During this scary and strange pandemic time, it has never been more important to take care of your mental health, which sometimes includes having a daily healthy dose of laughter. While numerous sources provide information about Covid-19, many of them have stretched the narrative far and beyond the rational, entering the weird and ridiculous space of Corona conspiracies. From 5G towers to microchipping here are the top 5 most hilarious and ridiculous conspiracy theories about Covid-19.
1. The Covid-19 Vaccine Will Contain A Microchip
Despite most of us waiting and hoping for the development of a Covid-19 vaccine, a certain group of people on the streets and also on the internet are sceptical about the real motive behind inventing the vaccine. The theory goes as follows: the Covid-19 vaccine will contain ‘nanotechnology microchips’ that will allow humans to be controlled. This theory will also be supported by our number 2 of the crazy corona conspiracies theories list.
2.5G is controlling our brains and spreading the virus
It’s probably worth repeating, as the World Health Organization (WHO) points out, that viruses cannot be spread on mobile networks and that the Coronavirus is being spread between people and has nothing to do with 5G networks. Even then because of the theory being spread by celebrities and many other “activists”, it has led to cellphone towers being set on fire in the Netherlands, UK, US, and other places. According to internet theorists, 5G towers are going to control the population with the help of the microchips found in the Covid-19 vaccine. Not only that but for the people not vaccinated 5G will spread the virus through the radio magnetic waves, causing more people to get sick.
Many conspiracy theories, especially the Covid-19 ones are under constant ‘mutation’. They are being re-invented, re-written and re-told with several different variations at the same time. Lots of the theories, including the ones we already mentioned seem to involve Bill Gates, who has become a target of disinformed citizens and anti-vaxxers. According to the New York Times, anti-vaxxers, members of QAnon and right-wing pundits have seized a video of a 2015 Ted talk given by Bill Gates, where he talked about the Ebola pandemic, and warned about a potential new pandemic- which in their theory means that he had foreknowledge of the pandemic and/or purposely caused it to vaccinate the population and control it through the 5G towers... (I know, right?).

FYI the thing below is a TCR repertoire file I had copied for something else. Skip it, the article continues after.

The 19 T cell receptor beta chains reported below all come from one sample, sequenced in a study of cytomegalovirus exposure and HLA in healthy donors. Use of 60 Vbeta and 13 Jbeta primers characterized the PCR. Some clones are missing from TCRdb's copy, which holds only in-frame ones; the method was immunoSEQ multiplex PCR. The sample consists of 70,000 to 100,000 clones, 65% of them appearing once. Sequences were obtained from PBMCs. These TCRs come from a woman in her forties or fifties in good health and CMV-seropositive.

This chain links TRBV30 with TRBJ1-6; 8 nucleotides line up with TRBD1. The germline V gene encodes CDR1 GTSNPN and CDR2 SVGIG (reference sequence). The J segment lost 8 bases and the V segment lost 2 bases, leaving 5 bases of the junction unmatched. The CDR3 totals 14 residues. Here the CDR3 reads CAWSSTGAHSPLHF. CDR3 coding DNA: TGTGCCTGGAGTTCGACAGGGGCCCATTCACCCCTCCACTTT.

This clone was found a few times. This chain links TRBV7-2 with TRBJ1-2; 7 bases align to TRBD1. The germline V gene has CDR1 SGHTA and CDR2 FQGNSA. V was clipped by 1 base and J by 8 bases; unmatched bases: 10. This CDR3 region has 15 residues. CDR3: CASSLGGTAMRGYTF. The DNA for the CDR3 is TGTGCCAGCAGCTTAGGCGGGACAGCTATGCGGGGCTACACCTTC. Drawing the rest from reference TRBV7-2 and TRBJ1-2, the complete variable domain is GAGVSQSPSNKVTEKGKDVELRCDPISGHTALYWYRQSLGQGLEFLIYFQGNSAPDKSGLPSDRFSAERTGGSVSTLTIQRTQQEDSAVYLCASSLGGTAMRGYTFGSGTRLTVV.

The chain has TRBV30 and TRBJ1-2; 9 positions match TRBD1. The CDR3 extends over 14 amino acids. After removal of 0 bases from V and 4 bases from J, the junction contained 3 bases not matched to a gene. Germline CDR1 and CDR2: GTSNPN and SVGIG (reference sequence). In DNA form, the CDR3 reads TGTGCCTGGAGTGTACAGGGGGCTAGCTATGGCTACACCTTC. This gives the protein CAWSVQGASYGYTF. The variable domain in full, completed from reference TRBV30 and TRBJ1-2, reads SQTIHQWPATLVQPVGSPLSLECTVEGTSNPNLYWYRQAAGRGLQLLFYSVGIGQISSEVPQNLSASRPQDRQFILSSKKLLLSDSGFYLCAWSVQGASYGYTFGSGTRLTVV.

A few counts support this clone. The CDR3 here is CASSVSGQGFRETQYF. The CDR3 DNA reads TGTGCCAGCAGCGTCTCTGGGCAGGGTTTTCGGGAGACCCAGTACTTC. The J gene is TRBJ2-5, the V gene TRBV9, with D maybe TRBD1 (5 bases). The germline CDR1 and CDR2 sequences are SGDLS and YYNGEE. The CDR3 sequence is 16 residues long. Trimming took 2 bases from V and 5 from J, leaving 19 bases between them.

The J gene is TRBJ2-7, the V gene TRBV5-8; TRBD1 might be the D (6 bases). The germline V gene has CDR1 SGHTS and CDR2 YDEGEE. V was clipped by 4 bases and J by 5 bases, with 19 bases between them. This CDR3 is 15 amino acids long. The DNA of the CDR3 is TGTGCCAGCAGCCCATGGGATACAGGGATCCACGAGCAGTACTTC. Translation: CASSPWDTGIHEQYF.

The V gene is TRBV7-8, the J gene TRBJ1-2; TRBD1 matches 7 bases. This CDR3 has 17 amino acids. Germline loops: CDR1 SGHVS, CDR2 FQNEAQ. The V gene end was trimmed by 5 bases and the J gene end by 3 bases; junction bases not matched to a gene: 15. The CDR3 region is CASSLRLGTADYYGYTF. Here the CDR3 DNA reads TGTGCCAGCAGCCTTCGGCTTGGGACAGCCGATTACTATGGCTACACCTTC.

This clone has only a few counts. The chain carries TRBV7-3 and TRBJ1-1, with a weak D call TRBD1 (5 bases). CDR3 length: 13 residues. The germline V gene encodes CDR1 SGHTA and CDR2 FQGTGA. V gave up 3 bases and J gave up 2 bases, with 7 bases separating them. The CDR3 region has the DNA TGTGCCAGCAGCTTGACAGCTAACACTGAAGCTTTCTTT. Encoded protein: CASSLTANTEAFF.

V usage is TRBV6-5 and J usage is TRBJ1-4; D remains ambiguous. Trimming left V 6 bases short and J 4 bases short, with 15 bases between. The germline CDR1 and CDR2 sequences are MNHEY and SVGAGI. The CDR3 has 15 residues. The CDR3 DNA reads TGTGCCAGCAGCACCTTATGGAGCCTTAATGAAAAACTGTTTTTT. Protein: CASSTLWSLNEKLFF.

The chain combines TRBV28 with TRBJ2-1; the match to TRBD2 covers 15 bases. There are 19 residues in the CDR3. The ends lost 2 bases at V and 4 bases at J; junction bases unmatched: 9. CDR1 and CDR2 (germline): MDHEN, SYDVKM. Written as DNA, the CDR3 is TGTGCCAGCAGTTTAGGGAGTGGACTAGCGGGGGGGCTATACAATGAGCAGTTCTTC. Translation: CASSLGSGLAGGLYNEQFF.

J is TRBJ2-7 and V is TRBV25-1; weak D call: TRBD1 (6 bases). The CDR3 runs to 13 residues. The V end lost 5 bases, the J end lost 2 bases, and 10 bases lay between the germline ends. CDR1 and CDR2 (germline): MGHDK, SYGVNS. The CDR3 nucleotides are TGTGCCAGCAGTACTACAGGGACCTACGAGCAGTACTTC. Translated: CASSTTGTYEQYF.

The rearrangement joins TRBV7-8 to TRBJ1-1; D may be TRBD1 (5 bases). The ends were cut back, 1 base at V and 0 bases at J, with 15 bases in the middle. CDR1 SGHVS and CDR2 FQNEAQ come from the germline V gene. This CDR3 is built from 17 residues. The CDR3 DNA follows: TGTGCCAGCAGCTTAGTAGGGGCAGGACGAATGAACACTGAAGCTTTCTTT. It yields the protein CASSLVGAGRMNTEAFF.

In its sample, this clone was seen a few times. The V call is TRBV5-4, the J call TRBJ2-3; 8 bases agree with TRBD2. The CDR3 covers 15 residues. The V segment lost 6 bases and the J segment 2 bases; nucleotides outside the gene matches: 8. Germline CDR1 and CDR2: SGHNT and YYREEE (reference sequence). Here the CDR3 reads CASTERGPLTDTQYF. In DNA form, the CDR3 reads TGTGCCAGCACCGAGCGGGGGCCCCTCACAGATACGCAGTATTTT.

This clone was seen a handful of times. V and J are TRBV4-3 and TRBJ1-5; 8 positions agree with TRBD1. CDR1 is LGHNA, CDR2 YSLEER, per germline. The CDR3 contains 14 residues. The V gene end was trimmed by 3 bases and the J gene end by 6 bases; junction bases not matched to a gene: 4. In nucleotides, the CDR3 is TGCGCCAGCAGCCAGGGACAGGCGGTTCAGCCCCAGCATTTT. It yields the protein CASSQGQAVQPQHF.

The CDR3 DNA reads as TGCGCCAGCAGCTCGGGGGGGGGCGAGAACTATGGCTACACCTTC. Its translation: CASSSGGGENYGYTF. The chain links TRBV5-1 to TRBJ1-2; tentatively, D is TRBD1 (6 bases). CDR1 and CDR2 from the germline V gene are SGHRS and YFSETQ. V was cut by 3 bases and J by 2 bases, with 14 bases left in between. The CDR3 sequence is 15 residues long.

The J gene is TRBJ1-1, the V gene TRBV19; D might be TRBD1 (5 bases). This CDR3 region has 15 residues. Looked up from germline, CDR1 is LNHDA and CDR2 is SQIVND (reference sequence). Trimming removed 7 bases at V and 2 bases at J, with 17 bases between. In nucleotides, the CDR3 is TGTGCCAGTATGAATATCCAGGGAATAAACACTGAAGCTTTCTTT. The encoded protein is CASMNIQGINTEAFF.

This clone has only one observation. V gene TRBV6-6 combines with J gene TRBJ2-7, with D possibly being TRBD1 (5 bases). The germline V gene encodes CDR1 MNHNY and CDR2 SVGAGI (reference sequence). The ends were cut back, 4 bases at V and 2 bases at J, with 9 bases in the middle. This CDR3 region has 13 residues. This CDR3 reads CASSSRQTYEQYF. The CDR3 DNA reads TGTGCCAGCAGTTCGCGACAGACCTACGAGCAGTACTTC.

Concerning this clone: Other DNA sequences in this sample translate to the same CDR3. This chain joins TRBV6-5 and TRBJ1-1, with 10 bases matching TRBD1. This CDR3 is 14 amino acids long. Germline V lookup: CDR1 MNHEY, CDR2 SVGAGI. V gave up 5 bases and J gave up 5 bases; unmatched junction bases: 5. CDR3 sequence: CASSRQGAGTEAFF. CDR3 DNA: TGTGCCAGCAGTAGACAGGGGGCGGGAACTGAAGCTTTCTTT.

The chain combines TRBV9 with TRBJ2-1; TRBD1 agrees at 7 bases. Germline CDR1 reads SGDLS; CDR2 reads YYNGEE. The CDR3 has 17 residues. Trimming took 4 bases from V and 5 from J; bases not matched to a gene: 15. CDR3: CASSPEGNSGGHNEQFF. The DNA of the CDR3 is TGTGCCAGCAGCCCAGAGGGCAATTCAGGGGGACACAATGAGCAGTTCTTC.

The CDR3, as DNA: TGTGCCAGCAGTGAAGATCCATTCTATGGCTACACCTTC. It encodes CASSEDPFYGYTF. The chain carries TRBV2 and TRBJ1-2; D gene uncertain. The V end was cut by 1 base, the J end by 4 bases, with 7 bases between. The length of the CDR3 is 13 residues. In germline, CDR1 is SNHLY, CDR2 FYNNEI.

4.COVID-19 doesn’t exist
According to “professional” conspiracy theorists like David Icke and Alex Jones’s InfoWars, COVID-19 doesn’t actually exist but is a plot by the globalist elite to take away our rights and freedom of going out. The version of this theory has influenced anti-lockdown protests across several countries including many US states. This is one of those theories that while amusing at first, might have serious consequences as the believers of that theory by refusing to follow social distancing measures and could directly help to spread the virus even further.
5.COVID-19 as a biological weapon
Our last crazy conspiracy on the list is the variation of Covid-19 being released by the Chinese or American or Russian government as a biowarfare weapon. According to Pew research “nearly three-in-10 Americans believe that COVID-19 was made in a lab”. Such narratives have been curling around not only in US republican parties but also in China, where the conspiracy plot is reversed and the villain his time is the US.
With the incredible number of sources publishing Covid-19 related information, how can we recognize and debunk misinformation and conspiracist theories? We must trust nationwide research and credible medical sources. If you need to inform yourself further on the world development in battling Covid-19 go to https://www.who.int - the WHO official website, where you can be sure in the authenticity of the facts being presented to you. If you’re interested in learning and reading how to distinguish conspiracy theories from factual informational sources, I recommend you read John Cool’s and Stephan Lewandowsky's “The Conspiracy theory handbook”, both who have had extensive experience in combating climate denialism and documenting the process.